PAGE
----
Martin was born around 330 of pagan parents. His father was a soldier, who enlisted Martin in the army at the age of fifteen. One winter day he saw an ill-clad beggar at the gate of the city of Amiens. Martin had no money to give, but he cut his cloak in half and gave half to the beggar. (Paintings of the scene, such as that by El Greco, show Martin, even without the cloak, more warmly clad than the beggar, which rather misses the point.) In a dream that night, Martin saw Christ wearing the half-cloak. He had for some time considered becoming a Christian, and this ended his wavering. He was promptly baptized. At the end of his next military campaign, he asked to be released from the army, saying: “Hitherto I have faithfully served Caesar. Let me now serve Christ.” He was accused of cowardice, and offered to stand unarmed between the contending armies. He was imprisoned, but released when peace was signed. He became a disciple of Hilary of Poitiers a chief opponent in the West of the Arians, who denied the full deity of Christ, and who had the favor of the emperor Constantius. Returning to his parents’ home in Illyricum, he opposed the Arians with such effectiveness that he was publicly scourged and exiled. He was subsequently driven from Milan, and eventually returned to Gaul. There he founded the first monastery in Gaul, which lasted until the French Revolution. In 371 he was elected bishop of Tours. His was a mainly pagan diocese, but his instruction and personal manner of life prevailed. In one instance, the pagan priests agreed to fell their idol, a large fir tree, if Martin would stand directly in the path of its fall. He did so, and it missed him very narrowly. When an officer of the Imperial Guard arrived with a batch of prisoners who were to be tortured and executed the next day, Martin intervened and secured their release. In the year 384, the heretic (Gnostic) Priscillian and six companions had been condemned to death by the emperor Maximus. The bishops who had found them guilty in the ecclesiastical court pressed for their execution. Martin contended that the secular power had no authority to punish heresy, and that the excommunication by the bishops was an adequate sentence. In this he was upheld by Ambrose, Bishop of Milan. He refused to leave Treves until the emperor promised to reprieve them. No sooner was his back turned than the bishops persuaded the emperor to break his promise; Priscillian and his followers were executed. This was the first time that heresy was punished by death. Martin was furious, and excommunicated the bishops responsible. But afterwards, he took them back into communion in exchange for a pardon from Maximus for certain men condemned to death, and for the emperor’s promise to end the persecution of the remaining Priscillianists. He never felt easy in his mind about this concession, and thereafter avoided assemblies of bishops where he might encounter some of those concerned in this affair. He died on or about 11 November 397 (my sources differ) and his shrine at Tours became a sanctuary for those seeking justice.The Feast of Martin, a soldier who fought bravely and faithfully in the service of an earthly sovereign, and then enlisted in the service of Christ, is also the day of the Armistice which marked the end of the First World War. On it we remember those who have risked or lost their lives in what they perceived as the pursuit of justice and peace.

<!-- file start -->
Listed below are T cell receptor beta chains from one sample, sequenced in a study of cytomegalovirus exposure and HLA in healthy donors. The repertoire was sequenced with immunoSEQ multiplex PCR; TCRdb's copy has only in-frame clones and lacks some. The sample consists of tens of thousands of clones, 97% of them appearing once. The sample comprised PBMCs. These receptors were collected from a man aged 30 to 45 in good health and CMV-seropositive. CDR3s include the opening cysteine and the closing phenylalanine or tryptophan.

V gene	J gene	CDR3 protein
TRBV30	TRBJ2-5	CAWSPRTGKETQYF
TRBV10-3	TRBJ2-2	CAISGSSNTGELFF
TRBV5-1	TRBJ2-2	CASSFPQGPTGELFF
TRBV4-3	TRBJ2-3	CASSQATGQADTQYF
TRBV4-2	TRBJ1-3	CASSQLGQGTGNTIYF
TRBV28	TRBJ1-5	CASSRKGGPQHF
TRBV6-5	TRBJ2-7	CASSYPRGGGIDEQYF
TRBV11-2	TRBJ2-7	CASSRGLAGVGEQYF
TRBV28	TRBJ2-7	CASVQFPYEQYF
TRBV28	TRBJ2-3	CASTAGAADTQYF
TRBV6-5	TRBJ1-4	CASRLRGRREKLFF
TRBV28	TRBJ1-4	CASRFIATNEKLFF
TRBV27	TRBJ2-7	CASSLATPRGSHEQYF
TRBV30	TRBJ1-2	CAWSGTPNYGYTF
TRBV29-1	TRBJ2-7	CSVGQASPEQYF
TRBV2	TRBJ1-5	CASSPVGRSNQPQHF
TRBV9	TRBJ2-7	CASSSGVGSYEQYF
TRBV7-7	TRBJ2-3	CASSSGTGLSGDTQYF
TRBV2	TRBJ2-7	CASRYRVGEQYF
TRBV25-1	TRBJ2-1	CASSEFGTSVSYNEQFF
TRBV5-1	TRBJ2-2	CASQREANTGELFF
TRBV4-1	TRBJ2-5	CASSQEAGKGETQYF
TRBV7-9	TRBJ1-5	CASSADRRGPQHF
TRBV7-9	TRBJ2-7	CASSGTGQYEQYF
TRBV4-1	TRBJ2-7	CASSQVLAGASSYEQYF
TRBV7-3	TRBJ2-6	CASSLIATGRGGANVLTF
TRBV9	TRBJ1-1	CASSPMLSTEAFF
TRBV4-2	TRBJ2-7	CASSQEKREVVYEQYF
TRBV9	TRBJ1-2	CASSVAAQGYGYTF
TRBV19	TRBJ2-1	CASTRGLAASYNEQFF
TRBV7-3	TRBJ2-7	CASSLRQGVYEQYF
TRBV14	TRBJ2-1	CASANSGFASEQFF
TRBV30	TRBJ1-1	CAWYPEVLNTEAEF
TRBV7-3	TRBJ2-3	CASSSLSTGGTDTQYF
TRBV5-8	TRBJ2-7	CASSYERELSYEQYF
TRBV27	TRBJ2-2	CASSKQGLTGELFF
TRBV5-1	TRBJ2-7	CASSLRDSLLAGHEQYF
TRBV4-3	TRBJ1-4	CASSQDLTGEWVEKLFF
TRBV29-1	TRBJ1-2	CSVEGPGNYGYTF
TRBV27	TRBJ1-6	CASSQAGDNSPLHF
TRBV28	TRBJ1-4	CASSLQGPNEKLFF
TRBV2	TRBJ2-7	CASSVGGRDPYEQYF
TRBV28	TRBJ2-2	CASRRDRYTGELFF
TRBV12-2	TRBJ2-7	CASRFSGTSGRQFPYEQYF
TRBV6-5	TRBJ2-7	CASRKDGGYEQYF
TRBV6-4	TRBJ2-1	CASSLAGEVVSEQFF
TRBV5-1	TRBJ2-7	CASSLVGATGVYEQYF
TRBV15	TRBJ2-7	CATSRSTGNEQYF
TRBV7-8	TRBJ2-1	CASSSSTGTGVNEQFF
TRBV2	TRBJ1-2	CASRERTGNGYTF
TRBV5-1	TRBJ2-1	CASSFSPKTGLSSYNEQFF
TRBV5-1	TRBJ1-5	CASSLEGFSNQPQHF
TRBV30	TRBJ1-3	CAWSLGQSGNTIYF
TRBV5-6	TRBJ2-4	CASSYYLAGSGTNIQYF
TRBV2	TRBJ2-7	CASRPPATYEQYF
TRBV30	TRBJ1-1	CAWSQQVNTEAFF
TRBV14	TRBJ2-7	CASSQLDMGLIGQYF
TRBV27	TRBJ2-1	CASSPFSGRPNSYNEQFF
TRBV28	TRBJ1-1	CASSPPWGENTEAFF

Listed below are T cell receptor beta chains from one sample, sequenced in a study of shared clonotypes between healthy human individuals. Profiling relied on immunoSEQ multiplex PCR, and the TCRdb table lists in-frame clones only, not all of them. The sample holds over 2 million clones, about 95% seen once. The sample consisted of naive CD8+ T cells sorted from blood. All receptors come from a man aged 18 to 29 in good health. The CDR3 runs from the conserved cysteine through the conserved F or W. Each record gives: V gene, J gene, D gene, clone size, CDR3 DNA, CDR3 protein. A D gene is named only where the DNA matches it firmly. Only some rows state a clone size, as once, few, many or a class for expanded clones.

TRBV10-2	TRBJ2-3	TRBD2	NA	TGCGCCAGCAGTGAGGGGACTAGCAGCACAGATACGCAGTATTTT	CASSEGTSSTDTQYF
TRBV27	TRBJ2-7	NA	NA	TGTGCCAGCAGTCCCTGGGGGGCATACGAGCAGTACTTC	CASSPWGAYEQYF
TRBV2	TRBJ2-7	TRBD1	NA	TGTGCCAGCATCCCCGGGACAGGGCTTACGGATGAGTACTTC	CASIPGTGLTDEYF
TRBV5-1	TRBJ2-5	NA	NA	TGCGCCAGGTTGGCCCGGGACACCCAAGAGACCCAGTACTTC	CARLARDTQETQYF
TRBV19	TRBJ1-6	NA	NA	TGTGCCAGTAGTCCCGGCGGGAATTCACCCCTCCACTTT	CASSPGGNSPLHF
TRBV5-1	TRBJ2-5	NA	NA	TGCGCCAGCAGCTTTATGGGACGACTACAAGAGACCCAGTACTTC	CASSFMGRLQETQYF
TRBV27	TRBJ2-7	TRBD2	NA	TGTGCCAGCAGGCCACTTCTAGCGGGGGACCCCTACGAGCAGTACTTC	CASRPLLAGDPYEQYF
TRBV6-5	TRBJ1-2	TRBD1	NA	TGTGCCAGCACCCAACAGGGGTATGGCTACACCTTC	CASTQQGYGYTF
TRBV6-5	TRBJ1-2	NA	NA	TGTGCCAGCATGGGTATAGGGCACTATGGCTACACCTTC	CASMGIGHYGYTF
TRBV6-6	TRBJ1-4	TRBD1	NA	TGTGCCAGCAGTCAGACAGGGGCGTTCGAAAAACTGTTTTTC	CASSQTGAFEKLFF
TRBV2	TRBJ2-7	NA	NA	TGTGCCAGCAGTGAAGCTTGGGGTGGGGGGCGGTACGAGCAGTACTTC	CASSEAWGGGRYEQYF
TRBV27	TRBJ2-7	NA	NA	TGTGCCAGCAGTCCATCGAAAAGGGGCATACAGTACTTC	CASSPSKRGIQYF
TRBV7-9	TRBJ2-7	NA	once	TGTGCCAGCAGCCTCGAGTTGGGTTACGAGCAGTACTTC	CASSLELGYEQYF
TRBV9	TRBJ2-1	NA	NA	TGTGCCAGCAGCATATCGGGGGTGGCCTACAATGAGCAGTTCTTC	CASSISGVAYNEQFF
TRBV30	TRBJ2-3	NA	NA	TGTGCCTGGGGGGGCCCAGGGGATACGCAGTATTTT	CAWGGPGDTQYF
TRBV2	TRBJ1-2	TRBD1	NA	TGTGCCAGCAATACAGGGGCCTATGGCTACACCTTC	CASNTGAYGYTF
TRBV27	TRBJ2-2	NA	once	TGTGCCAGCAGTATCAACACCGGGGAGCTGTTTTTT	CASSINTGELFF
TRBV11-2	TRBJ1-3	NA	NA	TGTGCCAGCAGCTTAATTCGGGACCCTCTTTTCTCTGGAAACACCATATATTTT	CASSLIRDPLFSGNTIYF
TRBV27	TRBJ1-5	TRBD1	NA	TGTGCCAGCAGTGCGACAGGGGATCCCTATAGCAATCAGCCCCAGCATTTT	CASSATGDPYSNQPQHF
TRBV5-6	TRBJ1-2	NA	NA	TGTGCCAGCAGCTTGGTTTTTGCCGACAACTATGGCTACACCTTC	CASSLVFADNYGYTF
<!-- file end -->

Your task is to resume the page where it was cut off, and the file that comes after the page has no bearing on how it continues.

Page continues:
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A tradition for Martinmas is to make lanterns, light them, and walk around your neighborhood brining the light and singing a simple song, such as this one.